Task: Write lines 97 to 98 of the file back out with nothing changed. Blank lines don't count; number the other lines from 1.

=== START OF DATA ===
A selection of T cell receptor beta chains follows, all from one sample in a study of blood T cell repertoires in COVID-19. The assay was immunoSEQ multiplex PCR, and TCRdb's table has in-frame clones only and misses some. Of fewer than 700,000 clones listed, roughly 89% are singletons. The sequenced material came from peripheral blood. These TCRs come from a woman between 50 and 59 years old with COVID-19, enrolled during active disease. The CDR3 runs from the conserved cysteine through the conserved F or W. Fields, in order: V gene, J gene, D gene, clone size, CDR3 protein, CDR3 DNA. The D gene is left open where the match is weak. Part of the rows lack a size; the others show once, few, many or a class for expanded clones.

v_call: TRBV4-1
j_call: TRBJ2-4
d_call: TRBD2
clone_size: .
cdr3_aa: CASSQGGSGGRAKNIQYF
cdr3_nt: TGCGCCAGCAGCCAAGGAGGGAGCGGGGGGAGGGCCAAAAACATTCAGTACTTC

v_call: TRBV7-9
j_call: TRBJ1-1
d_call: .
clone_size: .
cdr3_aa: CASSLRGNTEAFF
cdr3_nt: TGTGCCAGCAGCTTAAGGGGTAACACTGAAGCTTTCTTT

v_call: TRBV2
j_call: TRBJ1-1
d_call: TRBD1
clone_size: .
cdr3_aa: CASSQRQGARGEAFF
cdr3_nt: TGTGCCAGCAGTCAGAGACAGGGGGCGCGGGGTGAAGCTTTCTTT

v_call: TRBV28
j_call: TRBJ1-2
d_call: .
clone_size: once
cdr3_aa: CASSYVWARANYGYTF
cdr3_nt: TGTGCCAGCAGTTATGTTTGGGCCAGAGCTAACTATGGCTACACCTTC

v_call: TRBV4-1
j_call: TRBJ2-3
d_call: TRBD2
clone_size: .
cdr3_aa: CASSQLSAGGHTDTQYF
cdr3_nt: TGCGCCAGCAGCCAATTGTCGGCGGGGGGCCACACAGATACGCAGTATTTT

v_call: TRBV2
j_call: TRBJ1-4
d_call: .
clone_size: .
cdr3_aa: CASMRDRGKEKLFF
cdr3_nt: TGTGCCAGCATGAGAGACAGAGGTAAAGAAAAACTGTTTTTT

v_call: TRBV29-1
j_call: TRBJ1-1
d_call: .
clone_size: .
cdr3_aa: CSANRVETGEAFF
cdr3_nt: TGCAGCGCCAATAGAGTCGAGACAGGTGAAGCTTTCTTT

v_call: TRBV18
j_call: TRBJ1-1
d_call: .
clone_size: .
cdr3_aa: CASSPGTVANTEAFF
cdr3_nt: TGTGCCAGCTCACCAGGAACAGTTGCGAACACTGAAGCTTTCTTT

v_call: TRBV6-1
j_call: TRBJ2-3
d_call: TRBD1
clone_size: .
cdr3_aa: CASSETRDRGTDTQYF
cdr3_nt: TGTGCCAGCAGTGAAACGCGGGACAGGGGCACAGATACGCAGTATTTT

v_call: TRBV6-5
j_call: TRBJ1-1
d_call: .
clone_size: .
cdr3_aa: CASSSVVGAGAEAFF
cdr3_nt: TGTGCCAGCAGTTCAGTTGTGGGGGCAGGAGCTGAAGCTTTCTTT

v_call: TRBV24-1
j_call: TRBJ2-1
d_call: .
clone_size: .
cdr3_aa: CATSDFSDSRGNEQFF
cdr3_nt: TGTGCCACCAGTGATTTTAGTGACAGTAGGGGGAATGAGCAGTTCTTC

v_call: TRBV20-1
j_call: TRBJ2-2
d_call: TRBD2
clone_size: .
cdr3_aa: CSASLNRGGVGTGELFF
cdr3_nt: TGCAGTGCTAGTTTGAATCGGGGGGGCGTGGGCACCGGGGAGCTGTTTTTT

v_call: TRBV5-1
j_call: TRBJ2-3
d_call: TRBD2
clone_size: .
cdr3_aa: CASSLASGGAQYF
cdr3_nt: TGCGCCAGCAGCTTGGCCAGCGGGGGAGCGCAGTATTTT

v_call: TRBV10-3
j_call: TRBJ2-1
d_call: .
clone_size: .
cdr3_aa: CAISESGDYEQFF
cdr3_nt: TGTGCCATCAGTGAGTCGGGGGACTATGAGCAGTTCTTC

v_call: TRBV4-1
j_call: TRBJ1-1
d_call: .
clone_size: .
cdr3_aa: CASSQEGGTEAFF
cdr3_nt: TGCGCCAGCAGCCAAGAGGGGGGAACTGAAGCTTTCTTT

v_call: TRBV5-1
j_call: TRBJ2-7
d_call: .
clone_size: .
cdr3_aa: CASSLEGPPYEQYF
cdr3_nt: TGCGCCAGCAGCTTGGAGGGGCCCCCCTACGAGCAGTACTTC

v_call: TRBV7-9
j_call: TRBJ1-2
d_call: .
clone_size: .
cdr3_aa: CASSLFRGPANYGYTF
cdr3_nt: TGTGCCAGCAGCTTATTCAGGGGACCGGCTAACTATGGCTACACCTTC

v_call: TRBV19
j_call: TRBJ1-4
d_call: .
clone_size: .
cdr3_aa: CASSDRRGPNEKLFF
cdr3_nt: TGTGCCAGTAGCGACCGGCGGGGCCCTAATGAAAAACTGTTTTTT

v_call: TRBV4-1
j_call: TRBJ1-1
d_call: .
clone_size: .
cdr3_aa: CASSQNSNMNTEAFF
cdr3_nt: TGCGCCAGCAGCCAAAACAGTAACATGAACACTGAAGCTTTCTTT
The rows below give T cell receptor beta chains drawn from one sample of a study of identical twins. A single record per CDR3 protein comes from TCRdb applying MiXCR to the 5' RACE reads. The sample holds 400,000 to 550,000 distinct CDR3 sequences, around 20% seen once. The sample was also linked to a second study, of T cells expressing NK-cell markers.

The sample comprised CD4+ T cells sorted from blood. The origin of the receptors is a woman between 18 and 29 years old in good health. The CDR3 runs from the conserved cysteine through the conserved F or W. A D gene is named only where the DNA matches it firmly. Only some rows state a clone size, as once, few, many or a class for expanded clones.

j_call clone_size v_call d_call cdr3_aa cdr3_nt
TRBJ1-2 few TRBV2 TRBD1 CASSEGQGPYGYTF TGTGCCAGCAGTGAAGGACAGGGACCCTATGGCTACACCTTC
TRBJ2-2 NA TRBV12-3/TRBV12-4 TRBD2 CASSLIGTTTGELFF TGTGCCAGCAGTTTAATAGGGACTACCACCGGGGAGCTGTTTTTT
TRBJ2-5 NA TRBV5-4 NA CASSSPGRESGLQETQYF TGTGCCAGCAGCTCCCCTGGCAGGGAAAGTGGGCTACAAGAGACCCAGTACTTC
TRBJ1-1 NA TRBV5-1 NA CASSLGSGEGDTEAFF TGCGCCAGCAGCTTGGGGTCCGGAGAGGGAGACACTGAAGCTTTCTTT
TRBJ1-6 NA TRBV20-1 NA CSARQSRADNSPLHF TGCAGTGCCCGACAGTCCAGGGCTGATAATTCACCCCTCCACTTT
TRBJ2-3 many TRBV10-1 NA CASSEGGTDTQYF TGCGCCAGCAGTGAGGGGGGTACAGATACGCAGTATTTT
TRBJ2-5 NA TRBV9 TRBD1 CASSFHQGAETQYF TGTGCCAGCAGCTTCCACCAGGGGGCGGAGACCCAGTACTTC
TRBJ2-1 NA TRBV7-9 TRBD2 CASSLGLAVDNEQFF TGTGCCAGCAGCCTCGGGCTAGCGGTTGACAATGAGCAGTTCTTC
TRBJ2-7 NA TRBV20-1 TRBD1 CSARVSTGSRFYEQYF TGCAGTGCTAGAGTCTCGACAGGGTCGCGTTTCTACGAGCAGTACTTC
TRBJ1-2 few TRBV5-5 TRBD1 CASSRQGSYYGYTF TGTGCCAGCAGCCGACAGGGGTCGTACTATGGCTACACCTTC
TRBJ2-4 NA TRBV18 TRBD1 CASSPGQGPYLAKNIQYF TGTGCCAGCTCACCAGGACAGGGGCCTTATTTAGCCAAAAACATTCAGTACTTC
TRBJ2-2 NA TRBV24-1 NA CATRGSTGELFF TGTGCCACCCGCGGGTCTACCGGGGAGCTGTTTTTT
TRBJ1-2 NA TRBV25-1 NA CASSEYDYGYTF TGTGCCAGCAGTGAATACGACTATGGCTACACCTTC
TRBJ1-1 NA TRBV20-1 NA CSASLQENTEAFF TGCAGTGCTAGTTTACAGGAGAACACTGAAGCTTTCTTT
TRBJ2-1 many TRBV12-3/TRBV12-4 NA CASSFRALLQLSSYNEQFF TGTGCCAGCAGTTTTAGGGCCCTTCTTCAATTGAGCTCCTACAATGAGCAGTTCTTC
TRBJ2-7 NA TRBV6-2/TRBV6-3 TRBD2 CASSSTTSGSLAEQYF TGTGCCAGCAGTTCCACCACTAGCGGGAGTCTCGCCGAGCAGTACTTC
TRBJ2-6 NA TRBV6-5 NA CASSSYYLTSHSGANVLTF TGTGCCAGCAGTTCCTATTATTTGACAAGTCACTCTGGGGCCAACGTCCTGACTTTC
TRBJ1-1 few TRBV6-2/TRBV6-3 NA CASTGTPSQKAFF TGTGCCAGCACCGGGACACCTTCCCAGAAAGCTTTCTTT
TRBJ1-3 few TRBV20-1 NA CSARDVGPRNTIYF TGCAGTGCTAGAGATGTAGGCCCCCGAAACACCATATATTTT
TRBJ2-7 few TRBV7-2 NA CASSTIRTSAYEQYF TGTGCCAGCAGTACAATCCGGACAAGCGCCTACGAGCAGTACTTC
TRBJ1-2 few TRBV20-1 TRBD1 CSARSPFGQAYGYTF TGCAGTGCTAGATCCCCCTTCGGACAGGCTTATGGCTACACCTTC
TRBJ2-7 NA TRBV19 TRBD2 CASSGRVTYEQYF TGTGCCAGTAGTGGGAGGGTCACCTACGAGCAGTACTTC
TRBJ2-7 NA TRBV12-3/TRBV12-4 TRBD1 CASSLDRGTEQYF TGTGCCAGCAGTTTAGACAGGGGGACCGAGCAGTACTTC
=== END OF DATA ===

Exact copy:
cdr3_nt: TGCGCCAGCAGCTTGGAGGGGCCCCCCTACGAGCAGTACTTC

v_call: TRBV7-9